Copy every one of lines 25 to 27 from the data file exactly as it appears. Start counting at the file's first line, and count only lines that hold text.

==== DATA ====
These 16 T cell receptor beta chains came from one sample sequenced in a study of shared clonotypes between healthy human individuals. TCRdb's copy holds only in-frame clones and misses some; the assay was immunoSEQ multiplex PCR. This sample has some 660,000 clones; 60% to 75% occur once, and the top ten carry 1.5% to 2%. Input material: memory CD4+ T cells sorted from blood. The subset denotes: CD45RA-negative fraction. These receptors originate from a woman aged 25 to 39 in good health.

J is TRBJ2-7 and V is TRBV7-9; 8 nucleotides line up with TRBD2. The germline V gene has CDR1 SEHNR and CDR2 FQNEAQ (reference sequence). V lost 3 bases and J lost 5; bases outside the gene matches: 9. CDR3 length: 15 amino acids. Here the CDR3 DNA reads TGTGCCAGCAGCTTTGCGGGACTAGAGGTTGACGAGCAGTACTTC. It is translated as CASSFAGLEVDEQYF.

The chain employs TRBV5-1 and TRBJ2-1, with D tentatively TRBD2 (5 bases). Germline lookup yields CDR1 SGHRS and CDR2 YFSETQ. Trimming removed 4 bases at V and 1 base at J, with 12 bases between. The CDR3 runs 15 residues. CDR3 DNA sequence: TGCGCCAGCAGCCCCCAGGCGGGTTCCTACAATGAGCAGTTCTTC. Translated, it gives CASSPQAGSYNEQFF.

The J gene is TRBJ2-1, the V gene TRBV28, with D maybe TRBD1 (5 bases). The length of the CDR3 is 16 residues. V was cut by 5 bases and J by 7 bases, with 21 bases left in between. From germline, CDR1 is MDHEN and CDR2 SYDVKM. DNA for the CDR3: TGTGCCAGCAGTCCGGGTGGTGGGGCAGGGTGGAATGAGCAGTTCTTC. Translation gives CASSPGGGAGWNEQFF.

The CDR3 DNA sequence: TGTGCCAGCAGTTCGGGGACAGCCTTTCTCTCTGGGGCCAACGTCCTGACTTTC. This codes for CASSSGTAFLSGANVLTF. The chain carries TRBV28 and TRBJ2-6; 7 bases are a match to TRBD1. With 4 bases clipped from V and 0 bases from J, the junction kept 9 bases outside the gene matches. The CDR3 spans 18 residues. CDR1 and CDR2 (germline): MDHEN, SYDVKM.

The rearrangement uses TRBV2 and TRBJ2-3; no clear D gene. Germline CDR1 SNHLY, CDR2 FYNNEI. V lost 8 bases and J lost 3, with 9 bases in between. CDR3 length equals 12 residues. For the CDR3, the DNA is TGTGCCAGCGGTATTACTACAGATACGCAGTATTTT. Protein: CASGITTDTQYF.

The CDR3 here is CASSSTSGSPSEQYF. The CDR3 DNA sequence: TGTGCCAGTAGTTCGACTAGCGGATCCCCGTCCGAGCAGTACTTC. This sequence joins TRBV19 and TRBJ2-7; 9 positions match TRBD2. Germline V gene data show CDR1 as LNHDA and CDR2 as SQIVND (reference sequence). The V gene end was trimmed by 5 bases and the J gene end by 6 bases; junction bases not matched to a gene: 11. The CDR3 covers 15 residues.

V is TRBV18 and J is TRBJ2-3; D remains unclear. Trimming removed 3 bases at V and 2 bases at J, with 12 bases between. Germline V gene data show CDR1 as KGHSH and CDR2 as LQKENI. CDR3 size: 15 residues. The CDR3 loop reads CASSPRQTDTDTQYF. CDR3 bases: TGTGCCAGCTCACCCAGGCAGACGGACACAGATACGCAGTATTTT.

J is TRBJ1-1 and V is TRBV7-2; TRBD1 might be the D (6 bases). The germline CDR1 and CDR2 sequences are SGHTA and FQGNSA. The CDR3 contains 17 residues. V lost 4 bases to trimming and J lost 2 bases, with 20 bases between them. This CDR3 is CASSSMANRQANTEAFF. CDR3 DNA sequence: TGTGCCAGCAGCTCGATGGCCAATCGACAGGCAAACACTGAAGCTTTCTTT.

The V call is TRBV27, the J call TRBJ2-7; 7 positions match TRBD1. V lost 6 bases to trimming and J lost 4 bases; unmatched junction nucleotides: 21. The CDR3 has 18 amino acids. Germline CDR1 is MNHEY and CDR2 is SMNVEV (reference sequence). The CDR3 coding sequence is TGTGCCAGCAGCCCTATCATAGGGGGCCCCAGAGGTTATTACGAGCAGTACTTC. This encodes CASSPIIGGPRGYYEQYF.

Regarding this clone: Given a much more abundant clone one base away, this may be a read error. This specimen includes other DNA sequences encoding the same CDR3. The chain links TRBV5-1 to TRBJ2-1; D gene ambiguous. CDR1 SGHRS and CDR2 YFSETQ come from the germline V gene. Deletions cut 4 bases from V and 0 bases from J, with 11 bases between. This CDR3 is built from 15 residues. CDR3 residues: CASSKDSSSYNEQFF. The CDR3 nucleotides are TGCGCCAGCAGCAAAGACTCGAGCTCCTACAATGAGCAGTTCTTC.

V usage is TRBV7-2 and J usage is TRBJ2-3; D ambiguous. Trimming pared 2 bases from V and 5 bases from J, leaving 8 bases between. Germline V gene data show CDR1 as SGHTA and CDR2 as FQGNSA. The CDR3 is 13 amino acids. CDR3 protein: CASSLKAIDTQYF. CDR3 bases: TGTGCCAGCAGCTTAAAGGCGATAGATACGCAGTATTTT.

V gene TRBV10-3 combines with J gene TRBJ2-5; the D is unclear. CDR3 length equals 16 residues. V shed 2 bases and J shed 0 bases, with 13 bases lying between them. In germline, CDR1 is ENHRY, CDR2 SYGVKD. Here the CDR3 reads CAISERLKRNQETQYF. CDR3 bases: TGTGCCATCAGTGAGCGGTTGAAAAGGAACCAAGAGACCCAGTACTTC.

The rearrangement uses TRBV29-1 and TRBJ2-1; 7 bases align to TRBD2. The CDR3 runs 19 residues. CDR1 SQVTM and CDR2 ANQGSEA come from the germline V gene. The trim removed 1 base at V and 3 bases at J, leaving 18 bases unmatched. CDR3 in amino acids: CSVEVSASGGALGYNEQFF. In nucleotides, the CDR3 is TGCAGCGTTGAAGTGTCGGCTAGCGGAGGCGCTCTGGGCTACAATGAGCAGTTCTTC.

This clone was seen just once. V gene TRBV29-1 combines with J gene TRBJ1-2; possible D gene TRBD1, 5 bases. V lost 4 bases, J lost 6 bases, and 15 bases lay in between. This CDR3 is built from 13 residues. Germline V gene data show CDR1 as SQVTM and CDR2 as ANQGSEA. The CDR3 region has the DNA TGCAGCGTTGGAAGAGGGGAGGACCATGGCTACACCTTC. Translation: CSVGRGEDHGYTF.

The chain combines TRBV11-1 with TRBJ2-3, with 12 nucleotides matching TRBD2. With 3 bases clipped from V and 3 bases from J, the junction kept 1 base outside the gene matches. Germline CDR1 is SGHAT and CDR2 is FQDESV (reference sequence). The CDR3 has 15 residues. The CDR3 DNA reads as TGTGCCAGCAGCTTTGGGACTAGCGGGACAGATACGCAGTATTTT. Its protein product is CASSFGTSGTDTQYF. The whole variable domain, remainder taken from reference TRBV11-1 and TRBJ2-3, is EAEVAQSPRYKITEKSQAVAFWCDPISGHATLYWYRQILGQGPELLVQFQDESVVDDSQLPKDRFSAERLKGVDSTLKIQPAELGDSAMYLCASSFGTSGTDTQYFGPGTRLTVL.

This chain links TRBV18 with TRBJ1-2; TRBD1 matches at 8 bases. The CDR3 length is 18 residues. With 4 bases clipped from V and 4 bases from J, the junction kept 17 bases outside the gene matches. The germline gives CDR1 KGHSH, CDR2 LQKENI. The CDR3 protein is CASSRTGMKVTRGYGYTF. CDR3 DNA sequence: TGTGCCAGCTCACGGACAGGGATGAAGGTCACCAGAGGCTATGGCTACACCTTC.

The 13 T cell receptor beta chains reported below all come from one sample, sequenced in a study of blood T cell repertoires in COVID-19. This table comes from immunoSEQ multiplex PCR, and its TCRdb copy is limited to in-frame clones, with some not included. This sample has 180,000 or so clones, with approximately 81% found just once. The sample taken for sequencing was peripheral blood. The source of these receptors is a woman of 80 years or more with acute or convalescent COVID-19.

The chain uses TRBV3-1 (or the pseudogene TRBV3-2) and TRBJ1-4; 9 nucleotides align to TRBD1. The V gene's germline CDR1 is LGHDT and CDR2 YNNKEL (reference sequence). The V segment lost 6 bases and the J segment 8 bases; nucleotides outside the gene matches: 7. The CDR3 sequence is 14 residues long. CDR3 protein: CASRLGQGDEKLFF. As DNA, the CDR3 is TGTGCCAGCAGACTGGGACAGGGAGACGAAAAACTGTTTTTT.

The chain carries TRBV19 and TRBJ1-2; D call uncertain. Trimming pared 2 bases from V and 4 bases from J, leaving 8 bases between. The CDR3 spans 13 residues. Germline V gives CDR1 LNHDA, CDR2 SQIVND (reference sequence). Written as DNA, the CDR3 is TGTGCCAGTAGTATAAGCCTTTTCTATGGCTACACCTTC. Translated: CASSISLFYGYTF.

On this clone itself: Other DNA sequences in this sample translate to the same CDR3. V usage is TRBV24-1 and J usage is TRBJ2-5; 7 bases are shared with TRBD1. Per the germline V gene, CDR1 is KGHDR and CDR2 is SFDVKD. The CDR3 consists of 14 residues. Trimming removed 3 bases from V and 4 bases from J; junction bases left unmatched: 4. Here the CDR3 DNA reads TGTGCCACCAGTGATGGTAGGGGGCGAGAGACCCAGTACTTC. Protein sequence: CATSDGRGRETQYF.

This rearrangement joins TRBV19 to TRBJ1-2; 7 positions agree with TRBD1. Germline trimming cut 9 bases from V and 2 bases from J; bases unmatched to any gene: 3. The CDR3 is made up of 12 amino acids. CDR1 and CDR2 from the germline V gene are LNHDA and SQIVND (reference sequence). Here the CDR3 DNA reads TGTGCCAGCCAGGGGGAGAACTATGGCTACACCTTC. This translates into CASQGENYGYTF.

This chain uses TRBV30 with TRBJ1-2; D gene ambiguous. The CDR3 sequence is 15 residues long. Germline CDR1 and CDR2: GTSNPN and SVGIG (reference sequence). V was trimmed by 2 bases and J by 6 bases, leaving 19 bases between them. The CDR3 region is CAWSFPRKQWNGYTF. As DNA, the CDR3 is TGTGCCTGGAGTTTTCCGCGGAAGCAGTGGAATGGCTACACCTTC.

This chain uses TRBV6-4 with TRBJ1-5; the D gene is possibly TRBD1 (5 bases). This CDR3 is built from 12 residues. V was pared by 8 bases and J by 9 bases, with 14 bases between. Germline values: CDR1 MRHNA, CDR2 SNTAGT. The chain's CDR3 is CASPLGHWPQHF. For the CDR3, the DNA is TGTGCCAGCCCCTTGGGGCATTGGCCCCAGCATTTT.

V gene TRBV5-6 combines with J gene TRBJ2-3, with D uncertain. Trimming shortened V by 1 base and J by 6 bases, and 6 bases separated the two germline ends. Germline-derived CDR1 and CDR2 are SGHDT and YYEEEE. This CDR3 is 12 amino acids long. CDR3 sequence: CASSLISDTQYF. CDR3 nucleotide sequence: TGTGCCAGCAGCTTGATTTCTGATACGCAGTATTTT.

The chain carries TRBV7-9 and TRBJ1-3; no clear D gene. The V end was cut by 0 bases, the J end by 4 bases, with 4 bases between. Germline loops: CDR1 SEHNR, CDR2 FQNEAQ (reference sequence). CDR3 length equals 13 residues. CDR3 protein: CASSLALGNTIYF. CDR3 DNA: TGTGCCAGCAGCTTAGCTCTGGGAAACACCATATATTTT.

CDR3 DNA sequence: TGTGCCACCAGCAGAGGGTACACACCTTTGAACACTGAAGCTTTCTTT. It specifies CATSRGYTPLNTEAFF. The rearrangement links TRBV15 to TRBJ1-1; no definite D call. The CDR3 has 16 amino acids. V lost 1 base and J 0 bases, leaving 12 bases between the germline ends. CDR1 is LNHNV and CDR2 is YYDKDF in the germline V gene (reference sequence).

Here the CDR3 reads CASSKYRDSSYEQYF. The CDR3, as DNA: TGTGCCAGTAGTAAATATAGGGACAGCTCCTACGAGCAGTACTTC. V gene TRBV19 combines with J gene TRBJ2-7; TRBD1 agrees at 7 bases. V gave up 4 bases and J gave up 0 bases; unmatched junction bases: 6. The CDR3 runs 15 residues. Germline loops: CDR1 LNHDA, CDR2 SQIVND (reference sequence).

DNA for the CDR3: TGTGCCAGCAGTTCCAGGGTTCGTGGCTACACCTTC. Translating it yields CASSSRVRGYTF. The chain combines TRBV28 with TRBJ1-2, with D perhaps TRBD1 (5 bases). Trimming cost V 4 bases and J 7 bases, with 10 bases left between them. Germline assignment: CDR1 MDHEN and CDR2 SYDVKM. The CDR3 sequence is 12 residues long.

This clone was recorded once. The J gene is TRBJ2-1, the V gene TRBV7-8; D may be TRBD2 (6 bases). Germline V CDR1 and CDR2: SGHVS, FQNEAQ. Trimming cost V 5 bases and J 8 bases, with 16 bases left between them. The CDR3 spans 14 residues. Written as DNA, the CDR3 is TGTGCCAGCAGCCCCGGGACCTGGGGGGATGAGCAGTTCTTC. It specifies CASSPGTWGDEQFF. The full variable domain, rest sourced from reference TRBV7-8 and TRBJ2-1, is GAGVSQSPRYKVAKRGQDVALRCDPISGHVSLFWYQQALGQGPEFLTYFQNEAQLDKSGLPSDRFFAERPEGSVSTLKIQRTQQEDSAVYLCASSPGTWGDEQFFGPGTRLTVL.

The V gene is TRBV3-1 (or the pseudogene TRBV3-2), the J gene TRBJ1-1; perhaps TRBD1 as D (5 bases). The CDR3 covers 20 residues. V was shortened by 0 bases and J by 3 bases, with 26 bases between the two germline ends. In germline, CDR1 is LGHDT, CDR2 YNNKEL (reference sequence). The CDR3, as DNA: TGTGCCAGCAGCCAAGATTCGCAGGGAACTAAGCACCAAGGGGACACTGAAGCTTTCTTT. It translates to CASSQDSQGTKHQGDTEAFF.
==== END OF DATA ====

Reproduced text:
V gene TRBV5-6 combines with J gene TRBJ2-3, with D uncertain. Trimming shortened V by 1 base and J by 6 bases, and 6 bases separated the two germline ends. Germline-derived CDR1 and CDR2 are SGHDT and YYEEEE. This CDR3 is 12 amino acids long. CDR3 sequence: CASSLISDTQYF. CDR3 nucleotide sequence: TGTGCCAGCAGCTTGATTTCTGATACGCAGTATTTT.

The chain carries TRBV7-9 and TRBJ1-3; no clear D gene. The V end was cut by 0 bases, the J end by 4 bases, with 4 bases between. Germline loops: CDR1 SEHNR, CDR2 FQNEAQ (reference sequence). CDR3 length equals 13 residues. CDR3 protein: CASSLALGNTIYF. CDR3 DNA: TGTGCCAGCAGCTTAGCTCTGGGAAACACCATATATTTT.

CDR3 DNA sequence: TGTGCCACCAGCAGAGGGTACACACCTTTGAACACTGAAGCTTTCTTT. It specifies CATSRGYTPLNTEAFF. The rearrangement links TRBV15 to TRBJ1-1; no definite D call. The CDR3 has 16 amino acids. V lost 1 base and J 0 bases, leaving 12 bases between the germline ends. CDR1 is LNHNV and CDR2 is YYDKDF in the germline V gene (reference sequence).